Tighter rules vital on use of pesticides
Our government acknowledges that many pesticides are toxic in nature and have to be handled carefully. It regulates their manufacture, import, supply, sale and storage. That is as it should be given how harmful they can be to children and animals and, depending on exposure, to health in general. The mystery, then, is why some products that are under scrutiny elsewhere are available here, and why there is no oversight of the people most likely to come into contact with the chemicals - those who spray them.
The 1962 book Silent Spring, about the dangers of DDT, first raised general concern about pesticides. Only after decades of study can their effects on human health truly be known. Governments have since been ever more stringent with requirements and regularly issue updates about particular products as more research is carried out. The Hong Kong authorities have to keep up to date with developments elsewhere and make the necessary adjustments.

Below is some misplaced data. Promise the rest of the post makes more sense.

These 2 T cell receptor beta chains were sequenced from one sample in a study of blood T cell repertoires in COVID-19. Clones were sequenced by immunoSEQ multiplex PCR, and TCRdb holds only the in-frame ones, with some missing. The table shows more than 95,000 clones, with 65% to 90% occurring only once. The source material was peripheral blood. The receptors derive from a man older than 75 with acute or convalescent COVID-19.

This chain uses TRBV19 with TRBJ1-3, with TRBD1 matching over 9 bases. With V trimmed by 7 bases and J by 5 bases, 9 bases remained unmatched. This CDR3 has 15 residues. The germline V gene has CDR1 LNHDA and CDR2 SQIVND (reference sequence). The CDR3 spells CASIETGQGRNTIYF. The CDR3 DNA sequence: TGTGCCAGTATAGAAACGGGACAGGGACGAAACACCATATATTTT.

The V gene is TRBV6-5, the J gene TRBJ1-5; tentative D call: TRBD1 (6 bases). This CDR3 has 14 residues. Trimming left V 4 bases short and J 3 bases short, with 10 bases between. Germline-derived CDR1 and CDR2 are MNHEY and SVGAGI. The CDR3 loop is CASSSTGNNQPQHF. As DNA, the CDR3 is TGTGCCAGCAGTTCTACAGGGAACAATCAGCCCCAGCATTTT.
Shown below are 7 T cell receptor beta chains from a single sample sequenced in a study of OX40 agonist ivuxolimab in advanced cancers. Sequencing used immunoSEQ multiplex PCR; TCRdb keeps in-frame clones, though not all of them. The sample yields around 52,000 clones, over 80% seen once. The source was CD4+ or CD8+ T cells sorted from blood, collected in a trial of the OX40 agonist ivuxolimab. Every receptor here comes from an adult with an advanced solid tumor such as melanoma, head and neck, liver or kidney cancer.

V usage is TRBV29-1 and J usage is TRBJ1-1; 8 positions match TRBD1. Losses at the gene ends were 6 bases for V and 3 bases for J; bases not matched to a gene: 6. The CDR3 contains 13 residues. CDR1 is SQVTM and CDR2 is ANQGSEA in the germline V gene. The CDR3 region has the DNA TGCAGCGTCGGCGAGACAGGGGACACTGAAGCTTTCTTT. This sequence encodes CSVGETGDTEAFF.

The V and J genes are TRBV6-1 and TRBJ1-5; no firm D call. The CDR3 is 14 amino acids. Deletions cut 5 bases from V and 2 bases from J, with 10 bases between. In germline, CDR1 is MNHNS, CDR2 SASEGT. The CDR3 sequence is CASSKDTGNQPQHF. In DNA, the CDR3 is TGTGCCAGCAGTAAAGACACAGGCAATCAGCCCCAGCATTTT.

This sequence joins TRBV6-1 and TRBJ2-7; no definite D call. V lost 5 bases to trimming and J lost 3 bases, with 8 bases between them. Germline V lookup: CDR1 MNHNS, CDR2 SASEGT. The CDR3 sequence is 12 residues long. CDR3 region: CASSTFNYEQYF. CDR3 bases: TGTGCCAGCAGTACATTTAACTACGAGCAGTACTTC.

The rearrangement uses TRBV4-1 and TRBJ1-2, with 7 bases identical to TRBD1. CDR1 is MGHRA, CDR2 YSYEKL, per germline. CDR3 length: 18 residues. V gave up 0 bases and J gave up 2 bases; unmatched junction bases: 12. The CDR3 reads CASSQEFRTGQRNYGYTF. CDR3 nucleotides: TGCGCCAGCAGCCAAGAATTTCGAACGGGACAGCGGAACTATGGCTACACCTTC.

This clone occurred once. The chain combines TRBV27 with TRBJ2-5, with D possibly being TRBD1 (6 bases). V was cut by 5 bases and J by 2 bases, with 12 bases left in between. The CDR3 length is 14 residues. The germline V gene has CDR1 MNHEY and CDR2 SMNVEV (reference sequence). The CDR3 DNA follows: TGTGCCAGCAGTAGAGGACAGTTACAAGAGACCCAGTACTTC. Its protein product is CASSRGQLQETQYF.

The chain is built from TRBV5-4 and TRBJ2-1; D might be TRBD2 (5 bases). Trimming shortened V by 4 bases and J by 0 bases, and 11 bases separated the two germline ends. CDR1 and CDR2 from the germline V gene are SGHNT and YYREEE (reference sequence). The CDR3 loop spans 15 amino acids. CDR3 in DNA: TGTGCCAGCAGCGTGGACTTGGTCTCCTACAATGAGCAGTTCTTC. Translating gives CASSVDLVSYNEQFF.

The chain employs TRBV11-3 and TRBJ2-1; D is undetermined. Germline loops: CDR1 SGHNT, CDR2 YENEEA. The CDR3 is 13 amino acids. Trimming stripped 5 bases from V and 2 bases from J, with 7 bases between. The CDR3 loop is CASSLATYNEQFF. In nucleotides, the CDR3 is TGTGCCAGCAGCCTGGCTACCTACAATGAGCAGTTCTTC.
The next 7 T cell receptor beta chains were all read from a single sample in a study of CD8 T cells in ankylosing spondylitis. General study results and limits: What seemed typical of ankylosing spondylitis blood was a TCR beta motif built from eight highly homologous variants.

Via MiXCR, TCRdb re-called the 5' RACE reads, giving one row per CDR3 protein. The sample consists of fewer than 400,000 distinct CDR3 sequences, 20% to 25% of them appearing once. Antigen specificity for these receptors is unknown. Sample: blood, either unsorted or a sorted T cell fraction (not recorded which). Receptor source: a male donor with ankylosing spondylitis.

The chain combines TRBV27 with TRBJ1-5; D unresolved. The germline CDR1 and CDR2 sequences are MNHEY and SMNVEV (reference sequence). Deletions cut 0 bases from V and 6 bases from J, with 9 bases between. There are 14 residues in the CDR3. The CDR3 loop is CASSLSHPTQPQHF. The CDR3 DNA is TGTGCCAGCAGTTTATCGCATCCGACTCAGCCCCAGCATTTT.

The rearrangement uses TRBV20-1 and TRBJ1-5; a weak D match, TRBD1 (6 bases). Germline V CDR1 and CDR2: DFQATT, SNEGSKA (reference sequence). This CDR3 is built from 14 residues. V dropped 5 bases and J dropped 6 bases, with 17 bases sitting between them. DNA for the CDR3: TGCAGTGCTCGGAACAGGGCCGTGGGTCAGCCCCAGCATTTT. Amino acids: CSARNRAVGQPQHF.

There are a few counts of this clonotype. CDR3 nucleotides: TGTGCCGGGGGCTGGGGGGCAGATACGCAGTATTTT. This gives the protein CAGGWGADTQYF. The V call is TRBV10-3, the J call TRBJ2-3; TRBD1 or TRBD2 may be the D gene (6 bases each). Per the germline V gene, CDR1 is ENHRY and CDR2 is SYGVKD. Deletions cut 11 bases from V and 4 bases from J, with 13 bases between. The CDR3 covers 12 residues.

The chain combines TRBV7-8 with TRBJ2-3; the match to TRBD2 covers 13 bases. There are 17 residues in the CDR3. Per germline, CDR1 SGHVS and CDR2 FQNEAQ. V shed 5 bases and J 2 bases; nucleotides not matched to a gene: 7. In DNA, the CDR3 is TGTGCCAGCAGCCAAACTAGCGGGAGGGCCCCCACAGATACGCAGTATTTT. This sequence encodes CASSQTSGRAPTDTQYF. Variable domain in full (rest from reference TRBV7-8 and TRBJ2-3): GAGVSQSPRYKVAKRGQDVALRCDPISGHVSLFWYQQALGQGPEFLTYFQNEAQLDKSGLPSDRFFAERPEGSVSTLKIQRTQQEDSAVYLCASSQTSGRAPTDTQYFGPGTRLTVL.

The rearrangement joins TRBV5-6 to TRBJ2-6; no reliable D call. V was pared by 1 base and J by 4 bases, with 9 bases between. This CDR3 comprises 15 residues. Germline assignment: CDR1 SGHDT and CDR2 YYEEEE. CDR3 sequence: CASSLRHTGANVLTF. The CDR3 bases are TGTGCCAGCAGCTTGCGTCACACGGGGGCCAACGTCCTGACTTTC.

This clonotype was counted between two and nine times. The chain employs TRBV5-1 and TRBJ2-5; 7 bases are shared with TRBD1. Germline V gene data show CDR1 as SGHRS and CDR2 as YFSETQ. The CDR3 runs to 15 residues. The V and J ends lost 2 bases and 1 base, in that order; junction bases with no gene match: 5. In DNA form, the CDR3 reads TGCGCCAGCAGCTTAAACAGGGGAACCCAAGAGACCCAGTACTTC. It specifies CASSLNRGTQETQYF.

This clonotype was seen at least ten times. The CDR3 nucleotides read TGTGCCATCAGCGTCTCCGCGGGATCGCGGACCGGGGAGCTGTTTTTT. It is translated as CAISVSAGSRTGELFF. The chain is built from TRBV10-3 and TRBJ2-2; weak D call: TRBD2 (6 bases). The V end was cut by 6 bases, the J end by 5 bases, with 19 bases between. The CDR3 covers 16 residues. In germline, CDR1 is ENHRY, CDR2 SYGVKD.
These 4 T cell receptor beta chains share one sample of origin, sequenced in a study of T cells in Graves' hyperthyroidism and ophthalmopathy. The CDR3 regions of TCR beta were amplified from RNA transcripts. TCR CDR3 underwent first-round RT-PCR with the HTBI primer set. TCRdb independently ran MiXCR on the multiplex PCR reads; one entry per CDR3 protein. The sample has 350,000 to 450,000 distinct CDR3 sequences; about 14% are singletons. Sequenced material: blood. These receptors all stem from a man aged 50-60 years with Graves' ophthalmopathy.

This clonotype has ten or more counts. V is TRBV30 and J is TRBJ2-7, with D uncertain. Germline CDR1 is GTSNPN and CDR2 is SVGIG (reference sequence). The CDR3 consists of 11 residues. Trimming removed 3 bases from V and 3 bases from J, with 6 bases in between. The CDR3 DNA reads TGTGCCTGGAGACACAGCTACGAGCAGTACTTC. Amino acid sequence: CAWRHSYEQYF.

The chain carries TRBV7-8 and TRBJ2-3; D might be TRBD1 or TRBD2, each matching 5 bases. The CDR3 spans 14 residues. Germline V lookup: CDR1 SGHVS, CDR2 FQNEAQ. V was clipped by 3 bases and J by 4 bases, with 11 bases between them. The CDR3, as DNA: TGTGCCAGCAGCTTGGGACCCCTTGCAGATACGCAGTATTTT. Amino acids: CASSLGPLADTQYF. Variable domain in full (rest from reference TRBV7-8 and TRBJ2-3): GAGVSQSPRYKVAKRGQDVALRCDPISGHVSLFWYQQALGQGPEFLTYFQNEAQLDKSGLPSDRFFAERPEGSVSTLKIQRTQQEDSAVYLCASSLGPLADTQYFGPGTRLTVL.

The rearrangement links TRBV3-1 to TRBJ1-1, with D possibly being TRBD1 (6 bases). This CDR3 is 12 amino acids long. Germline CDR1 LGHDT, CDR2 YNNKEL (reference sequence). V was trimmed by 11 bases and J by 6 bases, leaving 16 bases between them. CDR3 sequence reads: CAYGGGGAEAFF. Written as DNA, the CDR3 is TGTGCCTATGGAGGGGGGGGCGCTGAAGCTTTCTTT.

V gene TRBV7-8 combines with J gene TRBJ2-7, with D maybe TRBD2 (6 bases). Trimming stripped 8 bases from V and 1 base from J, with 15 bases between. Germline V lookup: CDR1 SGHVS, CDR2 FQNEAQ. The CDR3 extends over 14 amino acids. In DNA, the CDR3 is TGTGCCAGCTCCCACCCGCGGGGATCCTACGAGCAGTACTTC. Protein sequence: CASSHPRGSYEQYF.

They nonetheless seem unconcerned about a pesticide highlighted by this newspaper on Monday - diazinon, which has been restricted or is under review in Britain and the United States because of data gaps and concerns about its effects on the nervous system. A government spokeswoman said different governments adopted different levels of control. She said a licensing system for pest control companies would impose an unnecessary burden on the trade. This does not appear a responsible position in light of the acknowledgement of the possible harm to health that pesticides can cause.
The Agriculture, Fisheries and Conservation Department publishes information on the safe and proper use of pesticides. That is not enough. Allowing anyone to commercially spray hurts credible and responsible firms. Only people properly trained in the safe handling, storage and application of pesticides and able to identify and manage pests should be allowed to operate. It is not a matter to take lightly.